However, that's not to say he's full of unqualified praise for iPhone and the App Store. In fact, Pincus would like to see Apple do more to encourage social gaming.
“The one big limiter for the iPhone is that Apple hasn’t yet turned on the plumbing required to make it a great social gaming platform,” says Pincus, citing Facebook's communication channels from app developers to users, and in between users.
"iPhone doesn’t have a good notification system for example, and there’s no easy word-of-mouth to share games with your friends or invite them to play on the iPhone," he says.
How could Apple change things to make iPhone a better social gaming platform? As you'd expect, Pincus has some ideas that he'd like to see made a priority over at Cupertino. “Apple could replicate what Facebook has,” says Pincus.
“They could have a Home section on the iPhone springboard that creates a social network of all of your friends with iPhones. So you’d register your Facebook or MySpace login with Apple, and they would poll all the interesting information from your friends and give you a Home Centre that gave you feeds from your friends, showed you various messages – including emails and in-network messages – and then on top of that would identify people in your address book, to unlock iPhone-to-iPhone applications for developers.”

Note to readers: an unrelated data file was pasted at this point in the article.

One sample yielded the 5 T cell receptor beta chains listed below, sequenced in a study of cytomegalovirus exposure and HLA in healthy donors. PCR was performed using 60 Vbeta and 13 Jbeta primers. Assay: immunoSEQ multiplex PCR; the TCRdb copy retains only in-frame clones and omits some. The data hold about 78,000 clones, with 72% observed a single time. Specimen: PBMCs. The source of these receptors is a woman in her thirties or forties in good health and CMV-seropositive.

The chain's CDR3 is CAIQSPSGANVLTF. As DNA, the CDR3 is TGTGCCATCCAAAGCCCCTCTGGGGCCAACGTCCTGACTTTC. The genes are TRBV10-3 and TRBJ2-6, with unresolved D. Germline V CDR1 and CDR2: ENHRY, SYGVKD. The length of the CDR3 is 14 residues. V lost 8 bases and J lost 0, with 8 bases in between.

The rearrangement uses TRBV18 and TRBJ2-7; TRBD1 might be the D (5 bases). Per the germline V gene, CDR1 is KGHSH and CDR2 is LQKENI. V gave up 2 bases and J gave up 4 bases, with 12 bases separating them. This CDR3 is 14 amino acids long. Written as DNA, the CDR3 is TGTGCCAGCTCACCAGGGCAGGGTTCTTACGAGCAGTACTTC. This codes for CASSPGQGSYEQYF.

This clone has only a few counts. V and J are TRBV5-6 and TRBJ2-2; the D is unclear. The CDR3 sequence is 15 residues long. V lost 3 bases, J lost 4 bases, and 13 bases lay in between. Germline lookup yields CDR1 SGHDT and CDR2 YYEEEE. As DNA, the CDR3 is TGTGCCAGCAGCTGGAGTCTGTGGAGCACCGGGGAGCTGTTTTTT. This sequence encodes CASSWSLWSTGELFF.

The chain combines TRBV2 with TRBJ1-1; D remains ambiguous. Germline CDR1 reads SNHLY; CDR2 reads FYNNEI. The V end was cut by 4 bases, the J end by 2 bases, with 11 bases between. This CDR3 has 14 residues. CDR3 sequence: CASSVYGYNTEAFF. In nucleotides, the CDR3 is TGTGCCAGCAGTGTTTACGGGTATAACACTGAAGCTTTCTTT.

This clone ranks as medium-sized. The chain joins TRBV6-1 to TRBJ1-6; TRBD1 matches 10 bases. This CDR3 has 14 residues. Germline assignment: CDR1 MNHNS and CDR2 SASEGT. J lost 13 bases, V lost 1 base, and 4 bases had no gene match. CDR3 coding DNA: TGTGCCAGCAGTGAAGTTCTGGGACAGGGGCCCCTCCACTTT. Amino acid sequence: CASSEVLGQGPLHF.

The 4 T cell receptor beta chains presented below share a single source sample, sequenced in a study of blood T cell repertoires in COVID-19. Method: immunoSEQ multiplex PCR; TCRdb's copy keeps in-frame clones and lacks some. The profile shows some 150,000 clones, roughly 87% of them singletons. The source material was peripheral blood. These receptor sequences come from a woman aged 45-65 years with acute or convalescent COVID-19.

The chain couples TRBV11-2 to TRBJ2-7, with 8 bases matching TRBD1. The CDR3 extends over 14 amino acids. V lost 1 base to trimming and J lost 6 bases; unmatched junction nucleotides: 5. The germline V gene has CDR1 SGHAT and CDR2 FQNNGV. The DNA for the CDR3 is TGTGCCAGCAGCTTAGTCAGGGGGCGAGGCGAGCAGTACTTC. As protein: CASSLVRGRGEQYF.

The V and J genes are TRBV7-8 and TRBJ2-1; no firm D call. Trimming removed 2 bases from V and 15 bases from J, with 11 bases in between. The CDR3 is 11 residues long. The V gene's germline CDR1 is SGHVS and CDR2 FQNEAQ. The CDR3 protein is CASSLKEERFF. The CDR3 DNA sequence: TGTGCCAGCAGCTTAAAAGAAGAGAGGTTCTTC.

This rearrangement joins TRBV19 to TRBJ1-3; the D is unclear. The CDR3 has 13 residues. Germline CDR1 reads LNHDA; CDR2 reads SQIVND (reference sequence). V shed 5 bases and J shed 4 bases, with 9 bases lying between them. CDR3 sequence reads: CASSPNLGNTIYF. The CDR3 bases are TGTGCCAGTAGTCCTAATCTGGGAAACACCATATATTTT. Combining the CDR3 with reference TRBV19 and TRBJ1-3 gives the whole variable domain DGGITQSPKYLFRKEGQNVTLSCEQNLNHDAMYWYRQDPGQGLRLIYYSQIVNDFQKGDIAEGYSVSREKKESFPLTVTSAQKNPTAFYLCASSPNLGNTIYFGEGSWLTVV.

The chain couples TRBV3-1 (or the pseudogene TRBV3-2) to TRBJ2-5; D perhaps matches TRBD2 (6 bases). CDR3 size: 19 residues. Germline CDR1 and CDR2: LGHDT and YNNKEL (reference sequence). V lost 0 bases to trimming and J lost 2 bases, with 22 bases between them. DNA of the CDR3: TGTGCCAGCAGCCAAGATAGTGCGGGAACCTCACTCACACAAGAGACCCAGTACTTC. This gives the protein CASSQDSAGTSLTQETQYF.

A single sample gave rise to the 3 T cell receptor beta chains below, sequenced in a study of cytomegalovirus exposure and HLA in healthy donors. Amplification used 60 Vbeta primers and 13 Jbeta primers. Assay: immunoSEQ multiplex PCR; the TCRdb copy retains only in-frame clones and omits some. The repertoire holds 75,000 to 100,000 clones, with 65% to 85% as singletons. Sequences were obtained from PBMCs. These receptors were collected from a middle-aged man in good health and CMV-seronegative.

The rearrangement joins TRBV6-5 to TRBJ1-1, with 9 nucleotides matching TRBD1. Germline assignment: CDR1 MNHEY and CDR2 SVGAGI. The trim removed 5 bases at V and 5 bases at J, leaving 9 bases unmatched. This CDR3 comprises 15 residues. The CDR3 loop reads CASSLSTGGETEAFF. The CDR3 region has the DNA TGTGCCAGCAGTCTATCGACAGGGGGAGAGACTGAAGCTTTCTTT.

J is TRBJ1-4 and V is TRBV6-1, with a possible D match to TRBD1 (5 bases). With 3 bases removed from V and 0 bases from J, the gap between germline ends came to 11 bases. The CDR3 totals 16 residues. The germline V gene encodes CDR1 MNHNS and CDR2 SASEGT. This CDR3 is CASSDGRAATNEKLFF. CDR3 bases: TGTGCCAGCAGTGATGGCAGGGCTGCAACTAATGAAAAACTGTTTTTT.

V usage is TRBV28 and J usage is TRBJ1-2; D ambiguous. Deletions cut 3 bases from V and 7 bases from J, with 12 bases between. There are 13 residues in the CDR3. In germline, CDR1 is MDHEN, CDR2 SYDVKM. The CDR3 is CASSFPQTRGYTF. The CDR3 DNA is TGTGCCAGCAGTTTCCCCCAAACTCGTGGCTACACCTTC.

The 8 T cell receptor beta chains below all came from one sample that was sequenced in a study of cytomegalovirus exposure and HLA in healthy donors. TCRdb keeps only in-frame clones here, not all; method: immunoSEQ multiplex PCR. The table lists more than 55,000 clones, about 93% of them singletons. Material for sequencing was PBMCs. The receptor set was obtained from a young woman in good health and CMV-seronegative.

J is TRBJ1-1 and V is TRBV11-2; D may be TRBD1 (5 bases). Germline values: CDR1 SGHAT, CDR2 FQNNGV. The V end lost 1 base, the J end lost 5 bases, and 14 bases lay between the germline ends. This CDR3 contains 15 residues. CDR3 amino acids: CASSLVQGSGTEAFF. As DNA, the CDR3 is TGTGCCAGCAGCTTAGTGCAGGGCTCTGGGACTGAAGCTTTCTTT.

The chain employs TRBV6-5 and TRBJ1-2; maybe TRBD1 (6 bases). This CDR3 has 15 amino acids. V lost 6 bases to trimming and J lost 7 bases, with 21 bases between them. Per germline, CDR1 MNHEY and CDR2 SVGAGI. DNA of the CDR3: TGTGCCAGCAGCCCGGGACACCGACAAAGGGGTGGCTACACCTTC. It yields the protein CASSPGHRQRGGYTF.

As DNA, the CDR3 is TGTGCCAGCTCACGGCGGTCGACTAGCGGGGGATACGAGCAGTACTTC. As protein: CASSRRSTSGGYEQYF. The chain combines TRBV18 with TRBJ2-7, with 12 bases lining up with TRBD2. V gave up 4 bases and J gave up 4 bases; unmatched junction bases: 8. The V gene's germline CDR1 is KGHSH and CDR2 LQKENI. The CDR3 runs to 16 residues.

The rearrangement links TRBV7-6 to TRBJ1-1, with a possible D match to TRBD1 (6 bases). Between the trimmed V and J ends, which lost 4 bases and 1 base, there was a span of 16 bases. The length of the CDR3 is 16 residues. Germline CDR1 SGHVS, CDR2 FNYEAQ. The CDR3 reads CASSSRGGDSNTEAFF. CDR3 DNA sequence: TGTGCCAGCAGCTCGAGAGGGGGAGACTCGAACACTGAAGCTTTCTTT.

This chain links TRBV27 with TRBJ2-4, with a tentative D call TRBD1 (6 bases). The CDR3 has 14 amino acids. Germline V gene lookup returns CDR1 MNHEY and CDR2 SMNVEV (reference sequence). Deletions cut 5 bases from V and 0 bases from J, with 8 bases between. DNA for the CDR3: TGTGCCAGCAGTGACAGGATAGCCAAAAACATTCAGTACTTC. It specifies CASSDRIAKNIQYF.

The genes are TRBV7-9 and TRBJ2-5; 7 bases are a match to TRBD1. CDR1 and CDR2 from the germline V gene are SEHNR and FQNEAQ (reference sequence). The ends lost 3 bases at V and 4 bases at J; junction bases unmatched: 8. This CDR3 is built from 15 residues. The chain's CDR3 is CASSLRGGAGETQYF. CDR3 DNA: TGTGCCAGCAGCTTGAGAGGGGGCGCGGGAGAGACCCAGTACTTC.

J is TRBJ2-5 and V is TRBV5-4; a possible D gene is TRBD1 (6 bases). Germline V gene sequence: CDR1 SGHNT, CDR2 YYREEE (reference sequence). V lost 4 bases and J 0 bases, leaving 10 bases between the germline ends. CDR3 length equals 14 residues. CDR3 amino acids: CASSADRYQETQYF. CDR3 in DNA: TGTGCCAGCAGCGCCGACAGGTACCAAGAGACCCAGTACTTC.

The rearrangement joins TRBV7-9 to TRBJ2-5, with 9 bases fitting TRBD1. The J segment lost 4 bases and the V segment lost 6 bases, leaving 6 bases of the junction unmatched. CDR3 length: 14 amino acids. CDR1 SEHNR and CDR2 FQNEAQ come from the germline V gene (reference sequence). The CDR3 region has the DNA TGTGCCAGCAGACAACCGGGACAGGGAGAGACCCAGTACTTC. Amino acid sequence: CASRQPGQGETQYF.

Pincus thinks this kind of iPhone-focused hub - tying closely into existing online social networks - would help social games to flourish on the device.
"All the things that make games thrive on social networks would thrive on the iPhone. I could find games to play against my friends, including turn-based games like Scrabulous, or even the ability to see if there’s a live game and join them for a hand of poker. But today, iPhone is 95 per cent a single-player gaming device."
In summary: "If Apple wants to get to a broader gaming market, they have to use the full range of features on the iPhone. That doesn’t just mean the accelerometer: it’s the fact that it’s a phone.”
Plans for 2009
Regardless of whether / when Apple implements these kind of features, Zynga is planning to continue its push onto iPhone, although not with the blizzard of games you might think.
Pincus says that with the App Store being "even more of a hit-driven environment than the social networks", Zynga wants to take its time developing titles that will work on the iPhone.
"We want to build depth into the social experience," he says. "We're not after downloads and installs, we're after active users. For us, success won't be about an App Store ranking. It'll be about how many active users we have 12 months after launching a game."